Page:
What are some of your story wobbles that you have to search for and destroy when you’re rewriting? Has there ever been one that has caused you embarrassment?

Why did the writer miss her deadline? It was an icestorm. No, a sandstorm!

This morning I pressed SEND on my first draft for MAKEOVERS CAN BE MURDER. The manuscript should now be safely in the hands of my editor in NY. Ahh…sweet sigh of relief.

I was especially relieved to send this draft off. Because let’s just say that it was a bit…overdue.

Which brings me to today’s blog topic: the many rich, varied, and creative procrastination rituals that are employed by writers.

Yes, we writers have some amazing ways to delay the inevitable pasting of butt-on-chair-and-typing that is required to complete an actual finished work.

For example: I have a sitcom-writer friend who cleans every drawer, organizes every closet, and sharpens every pencil in her house before she starts working on her scripts for the Zack and Cody Show. And she doesn’t even use pencils.

Internet surfing has become a big-time Writer’s Time Sink. In fact the Internet is learning how to surf us. For example, even if you try to ignore those omnipresent pop-up ads, they know how to leap off their launchpads and grab hold of your cursor. It always takes me a half minute of muttering and banging around with the mouse to drive those damned Wells Fargo horses back to their window. I wonder if there’s some way I could customize my cursor into a whip?

Excessive procrastination sometimes causes writers to fall seriously behind on our overall writing output. We have even…gasp! been known to miss our deadlines.

When that happens, there’s a temptation to come up with complex and creative excuses for why one’s manuscript isn’t being turned in to the editor on time. But fair warning: Editors, or at least the editors in New York, have heard every excuse known to creative mankind for not meeting a deadline. These include:

* I was on the wrong side of the International Dateline (thank you Gary Busey)

* The lack of reliable mail distribution in your neck of the woods (not a workable excuse in a major metropolitan area)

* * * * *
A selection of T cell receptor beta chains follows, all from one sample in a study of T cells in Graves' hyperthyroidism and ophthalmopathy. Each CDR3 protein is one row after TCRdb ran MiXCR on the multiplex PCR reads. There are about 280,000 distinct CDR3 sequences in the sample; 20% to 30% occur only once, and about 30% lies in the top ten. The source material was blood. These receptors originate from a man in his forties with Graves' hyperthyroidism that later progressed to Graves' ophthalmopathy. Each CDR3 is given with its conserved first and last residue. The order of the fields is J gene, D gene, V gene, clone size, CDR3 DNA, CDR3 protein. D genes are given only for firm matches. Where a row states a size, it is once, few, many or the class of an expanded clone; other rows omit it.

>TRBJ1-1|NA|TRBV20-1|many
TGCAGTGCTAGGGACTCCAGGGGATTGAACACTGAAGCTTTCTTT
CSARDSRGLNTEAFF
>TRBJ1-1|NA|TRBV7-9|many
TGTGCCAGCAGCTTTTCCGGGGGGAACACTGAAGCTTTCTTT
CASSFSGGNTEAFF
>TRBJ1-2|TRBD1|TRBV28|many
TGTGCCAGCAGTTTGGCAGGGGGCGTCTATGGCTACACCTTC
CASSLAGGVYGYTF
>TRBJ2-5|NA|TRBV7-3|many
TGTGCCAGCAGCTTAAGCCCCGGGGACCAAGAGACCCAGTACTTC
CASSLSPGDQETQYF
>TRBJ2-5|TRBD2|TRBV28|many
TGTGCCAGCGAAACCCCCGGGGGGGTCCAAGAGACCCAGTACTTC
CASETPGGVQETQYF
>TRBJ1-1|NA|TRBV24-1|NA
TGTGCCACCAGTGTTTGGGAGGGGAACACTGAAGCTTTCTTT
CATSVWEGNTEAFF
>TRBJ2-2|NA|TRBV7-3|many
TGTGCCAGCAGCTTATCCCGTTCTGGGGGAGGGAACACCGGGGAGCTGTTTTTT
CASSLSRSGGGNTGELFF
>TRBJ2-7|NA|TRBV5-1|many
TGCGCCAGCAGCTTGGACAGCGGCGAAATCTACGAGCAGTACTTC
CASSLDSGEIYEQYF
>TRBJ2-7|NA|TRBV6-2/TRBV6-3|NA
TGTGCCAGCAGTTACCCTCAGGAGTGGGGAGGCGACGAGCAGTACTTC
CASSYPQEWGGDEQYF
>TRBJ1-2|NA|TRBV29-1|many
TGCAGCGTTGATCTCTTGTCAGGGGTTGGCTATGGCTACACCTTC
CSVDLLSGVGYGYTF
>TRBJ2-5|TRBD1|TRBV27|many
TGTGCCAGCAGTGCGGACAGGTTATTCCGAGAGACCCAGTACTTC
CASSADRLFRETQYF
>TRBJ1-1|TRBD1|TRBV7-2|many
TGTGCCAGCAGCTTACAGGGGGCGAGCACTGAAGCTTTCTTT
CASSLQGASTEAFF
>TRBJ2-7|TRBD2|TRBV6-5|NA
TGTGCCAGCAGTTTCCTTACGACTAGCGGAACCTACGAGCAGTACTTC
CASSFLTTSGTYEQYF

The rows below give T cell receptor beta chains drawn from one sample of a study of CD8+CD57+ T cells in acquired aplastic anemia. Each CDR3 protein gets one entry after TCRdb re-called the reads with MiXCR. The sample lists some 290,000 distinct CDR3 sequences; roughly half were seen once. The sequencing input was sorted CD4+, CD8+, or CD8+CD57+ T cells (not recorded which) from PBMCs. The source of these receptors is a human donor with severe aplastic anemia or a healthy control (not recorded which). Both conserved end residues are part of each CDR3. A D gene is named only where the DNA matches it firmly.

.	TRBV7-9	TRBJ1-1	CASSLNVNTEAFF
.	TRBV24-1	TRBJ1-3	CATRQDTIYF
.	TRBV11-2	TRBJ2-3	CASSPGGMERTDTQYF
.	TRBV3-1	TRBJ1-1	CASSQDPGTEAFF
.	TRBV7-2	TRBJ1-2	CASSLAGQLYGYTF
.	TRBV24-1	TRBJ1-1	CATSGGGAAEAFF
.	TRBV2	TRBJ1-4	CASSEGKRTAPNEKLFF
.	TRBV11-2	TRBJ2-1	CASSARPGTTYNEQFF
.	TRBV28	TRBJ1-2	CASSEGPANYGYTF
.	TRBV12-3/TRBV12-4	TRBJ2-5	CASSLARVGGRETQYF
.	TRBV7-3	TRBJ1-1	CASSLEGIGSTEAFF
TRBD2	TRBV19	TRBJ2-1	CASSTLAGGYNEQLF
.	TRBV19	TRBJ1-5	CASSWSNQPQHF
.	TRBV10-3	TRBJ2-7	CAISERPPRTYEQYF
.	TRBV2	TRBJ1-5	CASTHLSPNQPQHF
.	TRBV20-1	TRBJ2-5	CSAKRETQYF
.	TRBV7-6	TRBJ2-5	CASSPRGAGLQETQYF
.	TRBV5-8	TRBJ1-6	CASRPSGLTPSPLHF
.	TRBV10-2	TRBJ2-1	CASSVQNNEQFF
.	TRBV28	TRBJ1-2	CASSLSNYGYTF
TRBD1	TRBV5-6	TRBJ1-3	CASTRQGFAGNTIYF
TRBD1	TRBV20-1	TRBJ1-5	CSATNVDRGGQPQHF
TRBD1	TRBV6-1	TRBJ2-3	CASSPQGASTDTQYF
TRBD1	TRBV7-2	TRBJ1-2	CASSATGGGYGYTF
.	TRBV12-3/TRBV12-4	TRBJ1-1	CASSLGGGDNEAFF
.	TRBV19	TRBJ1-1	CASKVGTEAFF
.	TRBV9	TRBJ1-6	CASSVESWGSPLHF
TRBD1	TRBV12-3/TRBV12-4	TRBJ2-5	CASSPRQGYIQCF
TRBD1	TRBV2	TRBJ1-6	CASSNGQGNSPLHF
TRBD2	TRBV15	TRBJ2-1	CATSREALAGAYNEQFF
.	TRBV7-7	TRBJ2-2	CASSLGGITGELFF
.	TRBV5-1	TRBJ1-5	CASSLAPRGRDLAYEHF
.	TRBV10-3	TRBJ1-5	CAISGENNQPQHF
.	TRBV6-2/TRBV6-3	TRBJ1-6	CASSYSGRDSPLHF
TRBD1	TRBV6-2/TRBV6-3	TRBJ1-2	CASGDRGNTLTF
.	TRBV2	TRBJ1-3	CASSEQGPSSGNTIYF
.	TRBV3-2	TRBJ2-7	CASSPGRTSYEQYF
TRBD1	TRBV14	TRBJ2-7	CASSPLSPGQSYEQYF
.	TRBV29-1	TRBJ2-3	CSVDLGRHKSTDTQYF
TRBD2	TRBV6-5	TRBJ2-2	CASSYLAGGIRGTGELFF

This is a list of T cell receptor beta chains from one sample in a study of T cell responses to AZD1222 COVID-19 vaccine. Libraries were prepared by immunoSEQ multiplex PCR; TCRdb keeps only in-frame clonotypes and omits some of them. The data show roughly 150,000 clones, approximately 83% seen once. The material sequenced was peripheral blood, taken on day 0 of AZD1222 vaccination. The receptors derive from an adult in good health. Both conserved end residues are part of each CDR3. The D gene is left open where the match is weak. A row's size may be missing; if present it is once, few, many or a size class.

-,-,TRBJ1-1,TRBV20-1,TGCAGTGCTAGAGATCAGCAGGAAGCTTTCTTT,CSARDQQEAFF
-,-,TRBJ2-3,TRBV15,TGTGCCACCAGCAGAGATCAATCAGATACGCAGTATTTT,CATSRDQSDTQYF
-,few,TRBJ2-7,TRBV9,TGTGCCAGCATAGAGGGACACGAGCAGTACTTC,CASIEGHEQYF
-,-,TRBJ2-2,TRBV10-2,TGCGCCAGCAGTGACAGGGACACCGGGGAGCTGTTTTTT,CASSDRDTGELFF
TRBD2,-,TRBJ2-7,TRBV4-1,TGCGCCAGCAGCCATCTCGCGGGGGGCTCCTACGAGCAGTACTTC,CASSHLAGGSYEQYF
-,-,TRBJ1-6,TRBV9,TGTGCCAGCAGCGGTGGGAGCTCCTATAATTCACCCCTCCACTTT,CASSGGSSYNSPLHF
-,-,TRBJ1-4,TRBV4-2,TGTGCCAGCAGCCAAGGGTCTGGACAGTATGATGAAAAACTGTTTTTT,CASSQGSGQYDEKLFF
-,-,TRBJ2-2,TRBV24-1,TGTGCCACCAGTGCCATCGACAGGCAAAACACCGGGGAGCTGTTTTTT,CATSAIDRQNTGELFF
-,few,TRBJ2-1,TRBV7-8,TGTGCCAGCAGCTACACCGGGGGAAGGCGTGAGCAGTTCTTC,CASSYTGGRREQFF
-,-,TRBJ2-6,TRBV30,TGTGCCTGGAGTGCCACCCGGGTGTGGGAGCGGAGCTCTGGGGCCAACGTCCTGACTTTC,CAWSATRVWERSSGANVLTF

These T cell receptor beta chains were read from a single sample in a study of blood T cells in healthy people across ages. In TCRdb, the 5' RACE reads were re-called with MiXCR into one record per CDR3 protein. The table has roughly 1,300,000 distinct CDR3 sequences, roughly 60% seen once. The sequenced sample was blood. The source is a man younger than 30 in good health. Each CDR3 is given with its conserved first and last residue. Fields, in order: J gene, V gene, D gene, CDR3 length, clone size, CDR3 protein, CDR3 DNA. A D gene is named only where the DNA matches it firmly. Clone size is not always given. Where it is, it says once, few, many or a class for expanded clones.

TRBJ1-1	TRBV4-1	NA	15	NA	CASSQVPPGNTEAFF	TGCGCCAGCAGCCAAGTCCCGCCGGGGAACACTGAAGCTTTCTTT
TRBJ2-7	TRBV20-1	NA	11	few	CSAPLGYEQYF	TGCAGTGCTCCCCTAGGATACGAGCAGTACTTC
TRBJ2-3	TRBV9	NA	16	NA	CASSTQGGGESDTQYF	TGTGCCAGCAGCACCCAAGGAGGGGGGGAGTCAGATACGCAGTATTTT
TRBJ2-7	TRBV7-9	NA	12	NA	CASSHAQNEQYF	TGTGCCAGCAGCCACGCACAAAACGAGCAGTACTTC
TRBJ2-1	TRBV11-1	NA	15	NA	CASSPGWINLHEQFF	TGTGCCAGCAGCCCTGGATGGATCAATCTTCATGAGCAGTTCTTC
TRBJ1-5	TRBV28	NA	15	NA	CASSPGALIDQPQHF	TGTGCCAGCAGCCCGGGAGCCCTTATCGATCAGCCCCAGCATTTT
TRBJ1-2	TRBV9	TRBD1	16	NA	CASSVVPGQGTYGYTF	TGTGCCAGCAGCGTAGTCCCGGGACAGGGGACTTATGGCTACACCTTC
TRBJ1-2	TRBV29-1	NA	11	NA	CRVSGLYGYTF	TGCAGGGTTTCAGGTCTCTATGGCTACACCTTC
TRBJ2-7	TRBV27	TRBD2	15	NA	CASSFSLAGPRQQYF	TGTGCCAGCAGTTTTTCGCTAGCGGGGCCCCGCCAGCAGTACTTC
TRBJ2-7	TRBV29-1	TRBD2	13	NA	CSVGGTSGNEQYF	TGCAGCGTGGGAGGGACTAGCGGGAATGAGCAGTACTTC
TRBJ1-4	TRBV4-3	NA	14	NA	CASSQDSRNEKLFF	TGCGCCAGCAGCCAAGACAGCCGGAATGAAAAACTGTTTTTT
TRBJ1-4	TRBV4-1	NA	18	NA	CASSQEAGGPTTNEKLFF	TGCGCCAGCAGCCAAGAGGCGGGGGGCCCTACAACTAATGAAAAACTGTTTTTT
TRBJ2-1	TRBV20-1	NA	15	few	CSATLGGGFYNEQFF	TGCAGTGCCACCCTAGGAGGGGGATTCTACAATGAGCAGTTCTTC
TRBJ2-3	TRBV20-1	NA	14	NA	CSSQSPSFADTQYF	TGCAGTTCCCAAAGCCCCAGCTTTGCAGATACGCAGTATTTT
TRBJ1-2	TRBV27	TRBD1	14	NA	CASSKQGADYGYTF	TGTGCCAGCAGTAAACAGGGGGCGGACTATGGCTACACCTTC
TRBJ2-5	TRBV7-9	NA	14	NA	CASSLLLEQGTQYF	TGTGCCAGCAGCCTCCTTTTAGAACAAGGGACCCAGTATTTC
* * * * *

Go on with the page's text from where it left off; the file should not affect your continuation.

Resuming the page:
* The impending demise of a close relative (but don’t make it too close lest it prompt the sending of an embarrassing bouquet of sympathy flowers)

* The onset of a persistent-but-vague immune-deficiency ailment that saps the energy required for sustained bouts of writing (but not for attending conferences where one is observed singing and pounding the bar with fists at wee hours of the morning).

So do you have any excuses you can add to the list? Any good procrastination stories you’ve heard?

Click here if you feel like procrastinating some more with the Marx Brothers.

Take Two: Ghost brides, aka “The Bride Wore Bones”

Note: I’m inspired by Clare’s post on the paranormal yesterday (that, plus the fact that I’m way behind on a deadline) to repost my thoughts about the strange things that people do with dead bodies. Including, it turns out, the ancient art of marrying corpses.

The original post appeared over at our sister mystery blog, Killer Hobbies.

Call me morbid (which you kinda have to be when you’re a mystery writer), but I was fascinated to read an article put out by CNN, which describes all the strange things people do with dead bodies.

Corpse brides and ghost marriages

In China, there is an old practice of providing “ghost marriages” between women and deceased bachelors. I gather the practice got started so that no woman would have to die as a spinster (no way to verify the rumor that some women preferred to marry dead guys so that they’d escape a fate of faked headaches and arguments over the dinner table with breathing spouses.).

After nearly dying out during the cultural revolution, “ghost marriages” have recently come back into vogue–but evidently with a new, more prurient purpose. In a country that’s chronically short of women in a patriarchal society (Thank you, one-family, one-child policy), the ghost-marriage practice is now aimed at making sure that dead bachelors are…ahem…satisfied in the afterlife.

Tales have been told of people killing prostitutes and other unfortunate women so that these men will get some nooky in the netherworld.

Got some cold cream for that freezer burn?

The much-ballyhooed experiments into cryogenics have evidently run into a snag—frozen bodies are developing wicked cases of freezer burn. I mean, seriously–who wants to be revived in 200 years if you’re doomed to walk around looking like Night of the Shriveled-green Dead?

Here’s a link to the article on CNN, for further reading on the strange things that people do with dead bodies:

I’ve worked one of these macabre practices into my third book, MAKEOVERS CAN BE MURDER. (Won’t reveal which one, though—stay tuned for the book in ’09).

Now I’m getting obsessed with the subject of ghost marriages and corpse brides. The practice sounds so macabre. But it makes for a killer subplot, doesn’t it?